Roundup Cancer Lawsuit News

Consumer Groups Are Concerned About American Children's Exposure to Glyphosate

Given Monsanto's track record of producing cancer-causing chemicals and also because of how little we know about glyphosate's potential to cause long-term harm, parents should avoid products that contain glyphosate

Thursday, January 24, 2019 - Anti-Monsanto consumer organizations have been documenting the case against Monsanto since the 1960's when the then-fledgling chemical company sold over 12 million gallons of the herbicide called "Agent Orange" to the US military to be sprayed on the jungles of Southeast Asia in order to defoliate them and expose enemy troops. Tons of Agent Orange were also sprayed on millions of acres of North Vietnamese rice fields in an attempt to deny the enemy their staple food source. At the time Agent Orange was considered to be safe to humans and an integral part of the US military jungle war strategy.

While it was never a good idea to use the known carcinogenic chemical on civilian populated areas as was often the case in Vietnam, those in the United States tended to look the other way since it was after all a war and it was taking place on the other side of the world. US citizens were not the ones going to be affected ten, twenty and thirty years down the road when birth defects started to show up in Vietnamese children. According to The Ecologist, in Vietnam "Agent Orange has caused dwarfism, missing limbs, twisted limbs, spindly legs, and gnarled backs." Mosanto roundup cancer attorneys are fighting for the rights of the people harmed by glyphosate.

Our nation's lack of concern for the health of the people of the world is now coming home to roost as Monsanto has brought us Roundup herbicide made from glyphosate, a chemical that is thought of by the International Agency For Cancer Research (IARC) to be carcinogenic like Agent Orange. As a matter of fact, one could argue that since glyphosate and Agent Orange come from the same company and produce similar defoliant results, that glyphosate and agent orange could have many similar properties to one another. In addition to Agent Orange, Monsanto also manufactured cancer-causing chemicals like DDT and PCBs.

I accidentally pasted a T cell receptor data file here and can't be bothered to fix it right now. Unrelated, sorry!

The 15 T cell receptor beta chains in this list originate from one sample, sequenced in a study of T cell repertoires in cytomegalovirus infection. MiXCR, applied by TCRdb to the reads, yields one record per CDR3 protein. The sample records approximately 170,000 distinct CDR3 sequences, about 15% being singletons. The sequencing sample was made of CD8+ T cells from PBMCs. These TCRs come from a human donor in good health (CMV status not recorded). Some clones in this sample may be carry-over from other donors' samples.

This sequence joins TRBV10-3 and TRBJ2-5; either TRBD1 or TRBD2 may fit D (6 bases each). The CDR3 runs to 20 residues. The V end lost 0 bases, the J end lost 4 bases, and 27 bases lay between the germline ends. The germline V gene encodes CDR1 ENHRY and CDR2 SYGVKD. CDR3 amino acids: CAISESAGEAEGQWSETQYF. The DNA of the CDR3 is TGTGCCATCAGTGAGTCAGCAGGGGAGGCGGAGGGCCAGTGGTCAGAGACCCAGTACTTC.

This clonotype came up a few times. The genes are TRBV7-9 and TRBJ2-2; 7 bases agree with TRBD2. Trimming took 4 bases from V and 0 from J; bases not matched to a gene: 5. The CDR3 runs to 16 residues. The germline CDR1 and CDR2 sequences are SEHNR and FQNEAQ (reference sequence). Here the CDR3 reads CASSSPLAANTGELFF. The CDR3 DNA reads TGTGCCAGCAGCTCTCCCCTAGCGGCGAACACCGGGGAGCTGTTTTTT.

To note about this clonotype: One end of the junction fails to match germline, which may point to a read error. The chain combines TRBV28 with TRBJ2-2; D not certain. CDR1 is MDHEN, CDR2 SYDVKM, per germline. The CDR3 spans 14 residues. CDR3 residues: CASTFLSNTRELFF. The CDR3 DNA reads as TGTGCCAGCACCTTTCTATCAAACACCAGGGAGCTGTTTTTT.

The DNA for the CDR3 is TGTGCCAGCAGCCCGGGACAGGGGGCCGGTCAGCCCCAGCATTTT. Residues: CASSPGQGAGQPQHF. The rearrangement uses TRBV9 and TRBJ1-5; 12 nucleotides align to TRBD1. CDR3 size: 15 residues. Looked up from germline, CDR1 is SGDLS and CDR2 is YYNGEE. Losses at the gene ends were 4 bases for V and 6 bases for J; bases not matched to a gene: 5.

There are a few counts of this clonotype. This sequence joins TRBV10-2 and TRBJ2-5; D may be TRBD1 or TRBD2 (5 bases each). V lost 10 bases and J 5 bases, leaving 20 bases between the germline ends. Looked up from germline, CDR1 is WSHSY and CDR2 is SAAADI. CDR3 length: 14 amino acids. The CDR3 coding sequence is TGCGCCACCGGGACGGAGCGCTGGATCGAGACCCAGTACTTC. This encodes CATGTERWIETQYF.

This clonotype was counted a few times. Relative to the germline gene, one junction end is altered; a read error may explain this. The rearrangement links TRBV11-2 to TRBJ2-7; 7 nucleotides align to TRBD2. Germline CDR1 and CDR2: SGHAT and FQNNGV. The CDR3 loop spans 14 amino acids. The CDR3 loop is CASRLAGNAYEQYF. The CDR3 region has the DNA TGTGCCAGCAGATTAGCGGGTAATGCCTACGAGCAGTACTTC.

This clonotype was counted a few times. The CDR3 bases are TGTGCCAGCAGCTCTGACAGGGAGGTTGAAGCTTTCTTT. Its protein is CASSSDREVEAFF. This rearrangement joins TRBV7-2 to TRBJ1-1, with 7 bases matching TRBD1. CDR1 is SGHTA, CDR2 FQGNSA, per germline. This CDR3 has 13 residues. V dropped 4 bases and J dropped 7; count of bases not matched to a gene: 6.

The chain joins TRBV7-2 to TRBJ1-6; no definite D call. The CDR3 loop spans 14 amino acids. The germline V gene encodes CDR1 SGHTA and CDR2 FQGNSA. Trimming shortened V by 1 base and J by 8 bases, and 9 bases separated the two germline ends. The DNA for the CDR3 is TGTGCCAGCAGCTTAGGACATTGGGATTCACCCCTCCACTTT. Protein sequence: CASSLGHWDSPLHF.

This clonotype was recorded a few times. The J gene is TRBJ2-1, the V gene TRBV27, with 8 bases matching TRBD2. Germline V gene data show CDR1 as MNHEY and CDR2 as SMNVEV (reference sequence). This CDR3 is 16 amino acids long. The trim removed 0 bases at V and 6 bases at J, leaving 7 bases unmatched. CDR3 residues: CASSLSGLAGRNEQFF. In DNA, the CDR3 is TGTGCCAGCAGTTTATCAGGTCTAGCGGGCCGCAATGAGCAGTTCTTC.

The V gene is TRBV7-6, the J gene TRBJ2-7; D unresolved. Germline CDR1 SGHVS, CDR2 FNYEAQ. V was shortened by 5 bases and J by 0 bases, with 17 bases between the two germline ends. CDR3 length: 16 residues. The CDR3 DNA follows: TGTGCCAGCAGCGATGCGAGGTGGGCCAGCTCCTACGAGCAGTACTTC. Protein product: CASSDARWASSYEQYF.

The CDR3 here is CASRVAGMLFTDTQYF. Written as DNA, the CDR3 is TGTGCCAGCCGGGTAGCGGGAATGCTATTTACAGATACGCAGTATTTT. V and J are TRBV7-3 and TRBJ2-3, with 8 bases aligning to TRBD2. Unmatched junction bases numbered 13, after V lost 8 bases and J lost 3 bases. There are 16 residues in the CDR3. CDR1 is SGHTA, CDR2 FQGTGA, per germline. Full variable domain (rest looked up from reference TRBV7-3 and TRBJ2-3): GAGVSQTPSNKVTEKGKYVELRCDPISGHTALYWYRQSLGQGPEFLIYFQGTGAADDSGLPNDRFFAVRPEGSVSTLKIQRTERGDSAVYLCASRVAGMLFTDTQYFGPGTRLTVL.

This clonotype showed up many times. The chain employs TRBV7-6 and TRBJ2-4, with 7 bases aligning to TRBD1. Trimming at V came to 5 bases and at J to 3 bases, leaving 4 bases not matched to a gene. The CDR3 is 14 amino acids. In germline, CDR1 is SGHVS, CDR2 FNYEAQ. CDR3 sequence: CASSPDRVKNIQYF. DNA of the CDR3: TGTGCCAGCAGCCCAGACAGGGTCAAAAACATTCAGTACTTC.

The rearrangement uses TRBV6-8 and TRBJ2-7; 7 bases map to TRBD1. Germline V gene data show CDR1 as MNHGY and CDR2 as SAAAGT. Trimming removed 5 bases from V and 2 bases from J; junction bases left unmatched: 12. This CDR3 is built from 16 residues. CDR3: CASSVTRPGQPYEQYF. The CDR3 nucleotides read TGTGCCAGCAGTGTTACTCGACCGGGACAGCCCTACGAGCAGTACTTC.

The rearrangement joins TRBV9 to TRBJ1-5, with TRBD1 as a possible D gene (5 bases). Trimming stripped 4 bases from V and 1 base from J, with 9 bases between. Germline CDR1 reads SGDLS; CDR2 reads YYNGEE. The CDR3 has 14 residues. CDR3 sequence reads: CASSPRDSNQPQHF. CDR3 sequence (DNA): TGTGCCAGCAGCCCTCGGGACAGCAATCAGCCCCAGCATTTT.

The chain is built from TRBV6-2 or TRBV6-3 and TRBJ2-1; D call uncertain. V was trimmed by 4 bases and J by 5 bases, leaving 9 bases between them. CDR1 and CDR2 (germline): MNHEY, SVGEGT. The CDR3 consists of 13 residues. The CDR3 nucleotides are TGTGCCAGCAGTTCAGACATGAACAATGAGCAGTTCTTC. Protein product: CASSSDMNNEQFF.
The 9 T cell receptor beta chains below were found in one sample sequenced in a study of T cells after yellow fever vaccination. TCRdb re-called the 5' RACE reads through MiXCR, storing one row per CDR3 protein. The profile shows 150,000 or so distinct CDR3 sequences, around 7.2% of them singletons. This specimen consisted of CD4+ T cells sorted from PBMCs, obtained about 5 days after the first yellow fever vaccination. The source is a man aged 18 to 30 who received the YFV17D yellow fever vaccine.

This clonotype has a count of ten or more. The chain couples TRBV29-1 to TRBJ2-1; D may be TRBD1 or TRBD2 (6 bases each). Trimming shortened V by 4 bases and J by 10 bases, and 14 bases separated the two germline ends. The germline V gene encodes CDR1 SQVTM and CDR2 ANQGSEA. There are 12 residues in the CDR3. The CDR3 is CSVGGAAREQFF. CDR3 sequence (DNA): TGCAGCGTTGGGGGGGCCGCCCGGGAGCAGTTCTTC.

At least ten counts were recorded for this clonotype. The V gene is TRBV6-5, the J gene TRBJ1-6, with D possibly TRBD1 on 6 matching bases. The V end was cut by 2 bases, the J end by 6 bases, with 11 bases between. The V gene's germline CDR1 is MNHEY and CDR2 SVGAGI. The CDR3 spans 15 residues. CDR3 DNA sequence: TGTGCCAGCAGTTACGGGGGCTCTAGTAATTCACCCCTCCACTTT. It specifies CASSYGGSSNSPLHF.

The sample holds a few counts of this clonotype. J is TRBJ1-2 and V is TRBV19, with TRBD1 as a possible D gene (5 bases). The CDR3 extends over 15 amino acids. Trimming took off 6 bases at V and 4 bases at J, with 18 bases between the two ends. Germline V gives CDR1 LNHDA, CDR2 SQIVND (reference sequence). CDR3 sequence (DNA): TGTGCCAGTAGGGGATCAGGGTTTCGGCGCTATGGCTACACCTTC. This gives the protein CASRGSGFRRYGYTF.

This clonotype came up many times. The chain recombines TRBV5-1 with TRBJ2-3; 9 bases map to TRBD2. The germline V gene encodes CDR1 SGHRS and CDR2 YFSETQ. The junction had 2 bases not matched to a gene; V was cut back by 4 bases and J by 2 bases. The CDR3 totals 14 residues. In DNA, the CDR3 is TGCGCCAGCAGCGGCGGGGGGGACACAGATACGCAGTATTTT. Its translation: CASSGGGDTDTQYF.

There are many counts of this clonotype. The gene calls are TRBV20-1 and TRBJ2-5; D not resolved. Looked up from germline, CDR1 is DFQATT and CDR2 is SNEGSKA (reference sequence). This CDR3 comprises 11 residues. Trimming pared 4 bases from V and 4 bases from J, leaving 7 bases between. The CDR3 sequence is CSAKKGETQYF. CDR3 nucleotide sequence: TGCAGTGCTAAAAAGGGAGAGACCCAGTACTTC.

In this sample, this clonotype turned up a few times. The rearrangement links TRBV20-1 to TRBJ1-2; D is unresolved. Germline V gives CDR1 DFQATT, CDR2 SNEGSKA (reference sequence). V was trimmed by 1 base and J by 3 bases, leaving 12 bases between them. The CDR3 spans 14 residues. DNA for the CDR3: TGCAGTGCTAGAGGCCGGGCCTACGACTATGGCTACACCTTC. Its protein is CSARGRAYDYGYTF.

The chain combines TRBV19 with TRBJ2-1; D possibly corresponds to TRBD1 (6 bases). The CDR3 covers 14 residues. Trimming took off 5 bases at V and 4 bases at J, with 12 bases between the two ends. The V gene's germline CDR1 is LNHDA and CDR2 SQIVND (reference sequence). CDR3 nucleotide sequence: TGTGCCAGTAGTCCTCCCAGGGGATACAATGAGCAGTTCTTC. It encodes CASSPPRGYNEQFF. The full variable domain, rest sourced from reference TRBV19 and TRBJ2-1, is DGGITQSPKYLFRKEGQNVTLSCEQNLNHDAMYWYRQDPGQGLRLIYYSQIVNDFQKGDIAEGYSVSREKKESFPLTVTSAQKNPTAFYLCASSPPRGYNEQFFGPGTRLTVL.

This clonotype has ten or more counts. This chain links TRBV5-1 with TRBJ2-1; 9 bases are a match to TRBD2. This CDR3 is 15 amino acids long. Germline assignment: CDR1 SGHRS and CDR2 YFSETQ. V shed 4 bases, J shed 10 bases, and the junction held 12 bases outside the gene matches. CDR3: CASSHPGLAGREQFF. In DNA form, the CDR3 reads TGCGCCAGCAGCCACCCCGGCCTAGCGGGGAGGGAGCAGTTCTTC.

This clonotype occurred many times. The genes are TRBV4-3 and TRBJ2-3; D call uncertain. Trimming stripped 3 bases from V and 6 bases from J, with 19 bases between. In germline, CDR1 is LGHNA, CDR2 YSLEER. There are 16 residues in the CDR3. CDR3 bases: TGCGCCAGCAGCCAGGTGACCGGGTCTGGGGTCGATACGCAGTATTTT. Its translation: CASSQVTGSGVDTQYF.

Glyphosate bioaccumulation is of particular concern to groups that protect children. has noted that the levels of glyphosate that the FDA consideres safe are based on a 175-lb man, not a small child or baby. Glyphosate works on a farmer's crops by killing weeds yet leaving the genetically modified crop unharmed by the weedkiller much the way Agent Orange killed any plant life it came in contact with. Consumer groups fear that too little is known about the chemical's potential to bioaccumulate and contribute to cancer, autism, and a host of other neurological diseases like Parkinson's disease and Alzheimer's disease. Glyphosate is showing up in increasing quantities in children's breakfast cereals and other packaged products that use genetically modified crops so the concerns of consumer groups are understandable. Scientists at the Massachusettes Institute of Technology are also finding a link between glyphosate's classification as an anti-biotic and problems that affect the gut bacteria in humans. MIT scientists link the proliferation of glyphosate usage by farmers with the near geometric rise in childhood autism and obesity, two condition that could not be a naturally occurring genetic phenomenon but instead must be due to a change in environmental conditions such as using more glyphosate.

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Lawyers for Roundup Cancer Lawsuits

Attorneys handling Roundup cancer lawsuits for leukemia, non-Hodgkin lymphoma, and multiple myeloma offer free, no-obligation case review for individuals and families who believe they may have grounds to file a Roundup cancer lawsuit. Working on a contingency basis, these attorneys are committed to never charging legal fees unless they win compensation in your Roundup cancer lawsuit. The product liability litigators handling Roundup claims at the Onder Law Firm have a strong track record of success in representing families harmed by dangerous drugs and consumer products.